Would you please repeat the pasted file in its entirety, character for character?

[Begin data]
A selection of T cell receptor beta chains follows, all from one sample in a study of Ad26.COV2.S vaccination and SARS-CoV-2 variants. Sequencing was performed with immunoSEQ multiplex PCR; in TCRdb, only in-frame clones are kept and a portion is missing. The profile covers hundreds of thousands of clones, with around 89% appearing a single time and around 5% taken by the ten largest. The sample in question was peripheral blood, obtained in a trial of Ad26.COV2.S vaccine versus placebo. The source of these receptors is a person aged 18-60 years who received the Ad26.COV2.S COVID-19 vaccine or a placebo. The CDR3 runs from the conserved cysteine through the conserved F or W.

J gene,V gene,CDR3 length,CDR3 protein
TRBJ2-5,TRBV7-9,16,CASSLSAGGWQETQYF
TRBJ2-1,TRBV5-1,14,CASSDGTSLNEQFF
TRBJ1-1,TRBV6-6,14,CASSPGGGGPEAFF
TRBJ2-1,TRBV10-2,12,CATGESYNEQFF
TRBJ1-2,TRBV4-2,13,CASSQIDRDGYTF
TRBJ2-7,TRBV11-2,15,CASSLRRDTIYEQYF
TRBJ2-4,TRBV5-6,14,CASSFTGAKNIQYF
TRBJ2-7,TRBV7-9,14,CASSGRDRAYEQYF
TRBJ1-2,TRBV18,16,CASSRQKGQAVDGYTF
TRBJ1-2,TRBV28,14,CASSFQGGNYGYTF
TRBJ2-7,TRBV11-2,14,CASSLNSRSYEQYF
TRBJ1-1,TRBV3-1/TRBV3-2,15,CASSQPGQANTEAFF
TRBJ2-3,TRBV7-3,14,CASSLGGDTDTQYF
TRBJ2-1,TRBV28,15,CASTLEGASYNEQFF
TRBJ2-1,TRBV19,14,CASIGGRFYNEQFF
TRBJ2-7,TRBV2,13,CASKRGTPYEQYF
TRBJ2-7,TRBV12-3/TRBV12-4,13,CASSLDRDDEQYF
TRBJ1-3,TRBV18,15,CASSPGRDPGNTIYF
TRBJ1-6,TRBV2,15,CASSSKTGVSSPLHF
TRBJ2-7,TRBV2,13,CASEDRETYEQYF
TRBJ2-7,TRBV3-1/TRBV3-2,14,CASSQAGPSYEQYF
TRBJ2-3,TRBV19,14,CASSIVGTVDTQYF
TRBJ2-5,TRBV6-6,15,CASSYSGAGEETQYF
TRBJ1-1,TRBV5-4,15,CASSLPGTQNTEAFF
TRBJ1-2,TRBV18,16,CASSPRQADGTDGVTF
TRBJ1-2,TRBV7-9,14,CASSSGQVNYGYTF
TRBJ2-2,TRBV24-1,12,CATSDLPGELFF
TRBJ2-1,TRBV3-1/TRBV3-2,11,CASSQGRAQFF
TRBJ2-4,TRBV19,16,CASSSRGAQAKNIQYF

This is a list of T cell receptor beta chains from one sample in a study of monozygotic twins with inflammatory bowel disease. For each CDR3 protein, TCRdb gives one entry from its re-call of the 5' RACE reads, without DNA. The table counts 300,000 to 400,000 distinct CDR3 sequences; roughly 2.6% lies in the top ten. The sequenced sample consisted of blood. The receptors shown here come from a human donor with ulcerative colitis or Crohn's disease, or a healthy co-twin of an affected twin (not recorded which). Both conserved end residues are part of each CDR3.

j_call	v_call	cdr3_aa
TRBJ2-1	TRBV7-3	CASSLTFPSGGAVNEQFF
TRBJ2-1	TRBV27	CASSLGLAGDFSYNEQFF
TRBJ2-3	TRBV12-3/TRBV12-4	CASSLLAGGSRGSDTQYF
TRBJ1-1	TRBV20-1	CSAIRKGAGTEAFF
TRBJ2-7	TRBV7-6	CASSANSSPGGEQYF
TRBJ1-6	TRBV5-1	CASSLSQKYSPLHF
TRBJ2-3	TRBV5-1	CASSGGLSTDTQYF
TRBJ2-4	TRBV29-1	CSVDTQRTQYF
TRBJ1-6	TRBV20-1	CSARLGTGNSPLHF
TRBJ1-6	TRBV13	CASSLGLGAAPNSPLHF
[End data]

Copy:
A selection of T cell receptor beta chains follows, all from one sample in a study of Ad26.COV2.S vaccination and SARS-CoV-2 variants. Sequencing was performed with immunoSEQ multiplex PCR; in TCRdb, only in-frame clones are kept and a portion is missing. The profile covers hundreds of thousands of clones, with around 89% appearing a single time and around 5% taken by the ten largest. The sample in question was peripheral blood, obtained in a trial of Ad26.COV2.S vaccine versus placebo. The source of these receptors is a person aged 18-60 years who received the Ad26.COV2.S COVID-19 vaccine or a placebo. The CDR3 runs from the conserved cysteine through the conserved F or W.

J gene,V gene,CDR3 length,CDR3 protein
TRBJ2-5,TRBV7-9,16,CASSLSAGGWQETQYF
TRBJ2-1,TRBV5-1,14,CASSDGTSLNEQFF
TRBJ1-1,TRBV6-6,14,CASSPGGGGPEAFF
TRBJ2-1,TRBV10-2,12,CATGESYNEQFF
TRBJ1-2,TRBV4-2,13,CASSQIDRDGYTF
TRBJ2-7,TRBV11-2,15,CASSLRRDTIYEQYF
TRBJ2-4,TRBV5-6,14,CASSFTGAKNIQYF
TRBJ2-7,TRBV7-9,14,CASSGRDRAYEQYF
TRBJ1-2,TRBV18,16,CASSRQKGQAVDGYTF
TRBJ1-2,TRBV28,14,CASSFQGGNYGYTF
TRBJ2-7,TRBV11-2,14,CASSLNSRSYEQYF
TRBJ1-1,TRBV3-1/TRBV3-2,15,CASSQPGQANTEAFF
TRBJ2-3,TRBV7-3,14,CASSLGGDTDTQYF
TRBJ2-1,TRBV28,15,CASTLEGASYNEQFF
TRBJ2-1,TRBV19,14,CASIGGRFYNEQFF
TRBJ2-7,TRBV2,13,CASKRGTPYEQYF
TRBJ2-7,TRBV12-3/TRBV12-4,13,CASSLDRDDEQYF
TRBJ1-3,TRBV18,15,CASSPGRDPGNTIYF
TRBJ1-6,TRBV2,15,CASSSKTGVSSPLHF
TRBJ2-7,TRBV2,13,CASEDRETYEQYF
TRBJ2-7,TRBV3-1/TRBV3-2,14,CASSQAGPSYEQYF
TRBJ2-3,TRBV19,14,CASSIVGTVDTQYF
TRBJ2-5,TRBV6-6,15,CASSYSGAGEETQYF
TRBJ1-1,TRBV5-4,15,CASSLPGTQNTEAFF
TRBJ1-2,TRBV18,16,CASSPRQADGTDGVTF
TRBJ1-2,TRBV7-9,14,CASSSGQVNYGYTF
TRBJ2-2,TRBV24-1,12,CATSDLPGELFF
TRBJ2-1,TRBV3-1/TRBV3-2,11,CASSQGRAQFF
TRBJ2-4,TRBV19,16,CASSSRGAQAKNIQYF

This is a list of T cell receptor beta chains from one sample in a study of monozygotic twins with inflammatory bowel disease. For each CDR3 protein, TCRdb gives one entry from its re-call of the 5' RACE reads, without DNA. The table counts 300,000 to 400,000 distinct CDR3 sequences; roughly 2.6% lies in the top ten. The sequenced sample consisted of blood. The receptors shown here come from a human donor with ulcerative colitis or Crohn's disease, or a healthy co-twin of an affected twin (not recorded which). Both conserved end residues are part of each CDR3.

j_call	v_call	cdr3_aa
TRBJ2-1	TRBV7-3	CASSLTFPSGGAVNEQFF
TRBJ2-1	TRBV27	CASSLGLAGDFSYNEQFF
TRBJ2-3	TRBV12-3/TRBV12-4	CASSLLAGGSRGSDTQYF
TRBJ1-1	TRBV20-1	CSAIRKGAGTEAFF
TRBJ2-7	TRBV7-6	CASSANSSPGGEQYF
TRBJ1-6	TRBV5-1	CASSLSQKYSPLHF
TRBJ2-3	TRBV5-1	CASSGGLSTDTQYF
TRBJ2-4	TRBV29-1	CSVDTQRTQYF
TRBJ1-6	TRBV20-1	CSARLGTGNSPLHF
TRBJ1-6	TRBV13	CASSLGLGAAPNSPLHF